In February 2018, the European Commission (EC) released a study investigating the relationship between date marking on food labels and food waste. The overall objective of the study was to help inform the European Union (EU) of actions it can take to help mitigate food waste, which is substantial in the EU and globally. It took a closer look at how date labeling practices are used by food businesses and authorities, and how they are interpreted by consumers and potentially lead to food waste.
Researchers found that up to 10 percent of the 88 million tons of food waste generated by the EU annually is linked to date marking, presumably due to widespread confusion around how to interpret dates on food labels. Of avoidable food waste based on date labels, the study found that the top products wasted were yogurt (70 percent), eggs (59 percent), cooking sauces (59 percent), and cakes and desserts (28 percent).
Date marking practices were originally introduced by supermarkets to help ensure the freshness of foods and optimize stock control. Today, the intended audience has shifted to consumers, and, in accordance with European regulations[i], most packaged foods in the EU display a date and accompanying language to indicate whether the date represents a safety threshold (“use by”) or the point after which quality would likely be diminished (“best before”). However, there is flexibility in how a “best before” date is indicated depending on the length of the product’s shelf life.
The study found variations in how manufacturers made decisions to use certain language. For example, producers of products with longer shelf lives, such as ketchup, tended to use “best before” on the premise of “microbiological stability”, whereas manufacturers of foods with shorter shelf lives, such as dairy products, tended to employ “use by” dates based on food safety. In addition, the study notes that producers are influenced by common date marking practices used in national markets, and consumer preferences or expectations.
While manufacturers often rely on consumer preferences for date marking practices, there is significant evidence that many consumers fundamentally don’t understand how to interpret date marks. The study references a major survey previously commissioned by the EC which found that while a majority of EU consumers (58 percent) consider “use by” and “best before” dates when shopping and preparing meals, only 47 percent actually understand “best before” labelling and 40 percent understand “use by” labeling. As a result, cautious consumer behavior due to a lack of understanding regarding the safety or quality of a product can lead to the disposal of products despite still being fit for consumption.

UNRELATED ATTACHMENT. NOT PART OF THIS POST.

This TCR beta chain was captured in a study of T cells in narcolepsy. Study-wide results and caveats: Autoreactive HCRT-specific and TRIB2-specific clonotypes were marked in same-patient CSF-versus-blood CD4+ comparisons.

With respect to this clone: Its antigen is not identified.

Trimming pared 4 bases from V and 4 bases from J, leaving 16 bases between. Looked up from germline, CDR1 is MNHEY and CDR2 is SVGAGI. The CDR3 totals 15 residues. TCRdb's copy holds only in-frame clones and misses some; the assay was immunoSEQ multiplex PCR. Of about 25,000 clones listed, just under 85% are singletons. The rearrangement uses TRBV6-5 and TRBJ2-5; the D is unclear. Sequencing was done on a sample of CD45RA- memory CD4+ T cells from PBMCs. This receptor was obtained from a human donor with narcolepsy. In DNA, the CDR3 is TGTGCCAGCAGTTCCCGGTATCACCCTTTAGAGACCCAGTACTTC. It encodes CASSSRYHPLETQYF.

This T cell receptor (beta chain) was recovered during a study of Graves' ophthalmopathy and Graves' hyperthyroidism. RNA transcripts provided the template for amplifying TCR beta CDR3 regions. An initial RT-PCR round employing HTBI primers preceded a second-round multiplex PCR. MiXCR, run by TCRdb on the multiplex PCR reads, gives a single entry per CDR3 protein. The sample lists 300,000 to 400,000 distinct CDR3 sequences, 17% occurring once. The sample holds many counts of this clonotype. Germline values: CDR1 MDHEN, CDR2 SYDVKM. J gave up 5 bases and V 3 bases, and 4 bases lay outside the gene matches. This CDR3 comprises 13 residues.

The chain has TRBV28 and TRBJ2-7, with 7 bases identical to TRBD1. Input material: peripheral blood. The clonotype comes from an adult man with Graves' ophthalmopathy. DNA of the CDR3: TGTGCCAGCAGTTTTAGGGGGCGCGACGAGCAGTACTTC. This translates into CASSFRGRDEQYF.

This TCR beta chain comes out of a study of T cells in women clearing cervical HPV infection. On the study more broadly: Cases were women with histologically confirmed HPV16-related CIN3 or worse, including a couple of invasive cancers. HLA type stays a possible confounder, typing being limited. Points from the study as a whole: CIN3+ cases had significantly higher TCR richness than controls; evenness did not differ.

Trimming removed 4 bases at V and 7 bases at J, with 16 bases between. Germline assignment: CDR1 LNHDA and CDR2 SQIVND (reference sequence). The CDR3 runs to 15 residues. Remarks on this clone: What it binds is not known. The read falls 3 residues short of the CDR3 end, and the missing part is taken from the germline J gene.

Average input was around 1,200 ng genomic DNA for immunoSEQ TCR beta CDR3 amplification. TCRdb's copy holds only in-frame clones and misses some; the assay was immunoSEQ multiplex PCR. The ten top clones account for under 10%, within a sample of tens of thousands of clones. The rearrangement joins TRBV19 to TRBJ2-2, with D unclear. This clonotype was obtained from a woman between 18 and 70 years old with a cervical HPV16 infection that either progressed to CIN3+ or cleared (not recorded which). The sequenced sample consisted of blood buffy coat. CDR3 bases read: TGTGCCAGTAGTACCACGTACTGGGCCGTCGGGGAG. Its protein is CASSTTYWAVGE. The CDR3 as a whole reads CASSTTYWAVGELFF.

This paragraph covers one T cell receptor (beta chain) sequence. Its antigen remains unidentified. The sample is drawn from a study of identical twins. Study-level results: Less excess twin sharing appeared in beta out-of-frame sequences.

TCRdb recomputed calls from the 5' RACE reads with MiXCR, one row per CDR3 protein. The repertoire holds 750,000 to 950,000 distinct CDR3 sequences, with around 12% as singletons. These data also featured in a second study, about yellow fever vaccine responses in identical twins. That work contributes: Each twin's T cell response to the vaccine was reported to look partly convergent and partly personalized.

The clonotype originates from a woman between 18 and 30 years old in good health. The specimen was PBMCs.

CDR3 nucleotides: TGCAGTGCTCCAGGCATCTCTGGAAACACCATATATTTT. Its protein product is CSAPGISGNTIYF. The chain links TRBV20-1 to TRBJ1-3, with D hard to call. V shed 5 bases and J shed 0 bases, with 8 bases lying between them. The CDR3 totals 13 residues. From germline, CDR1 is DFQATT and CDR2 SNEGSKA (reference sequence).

The study notes that a possible solution to reducing this problem is extending the product life of foods. While this can be done by revising existing expiration dates, shelf life can also be extended with ingredients, such as xanthan gum or sodium phosphate. For example, as shown in Table 4, extending product life by one extra day would save 16,000 tons (approximately 35,264,000 pounds) of bread annually.
Based on the study findings, the authors suggest food waste linked to date marking would be reduced if:
- Date marks are present and legible, with clear meaning;
- Consumers have a good understanding of date labelling (notably the distinction between “use by” – as an indicator of safety – and “best before” – as an indicator of quality);
- “Use by” dates are used only where there is a safety-based rationale for doing so, consistent with the FIC Regulation;
- The product life stated on the packaging is consistent with the findings of safety and quality tests; and/or
- There is a level of consistency in storage of food at retail and guidance for consumers regarding the temperatures at which products should be stored in the home.
Misunderstandings regarding date labeling terminology and appropriate responses to date marks can lead to wasted food. Although this study is intended to inform actions of the EU, its findings and recommendations can be applied internationally to all consumers, retailers and manufacturers. The International Food Additives Council (IFAC) endorses the EU’s efforts to shed light on the global issue of food waste, and is committed to advocating for food practices and ingredients that can help the food manufacturing industry and consumers prevent it. IFAC supports continued cooperation and innovation amongst all those involved in the food supply chain in preventing food waste and its related impacts on human and environmental health.
Learn more about the types of food ingredients used to ensure the safety and sustainability of foods here.
[i] Official Journal of the European Union. (2011). Regulation (EU) No 1169/2011 on Food Information to Consumers. http://eur-lex.europa.eu/legal-content/EN/TXT/PDF/?uri=CELEX:32011R1169&from=EN.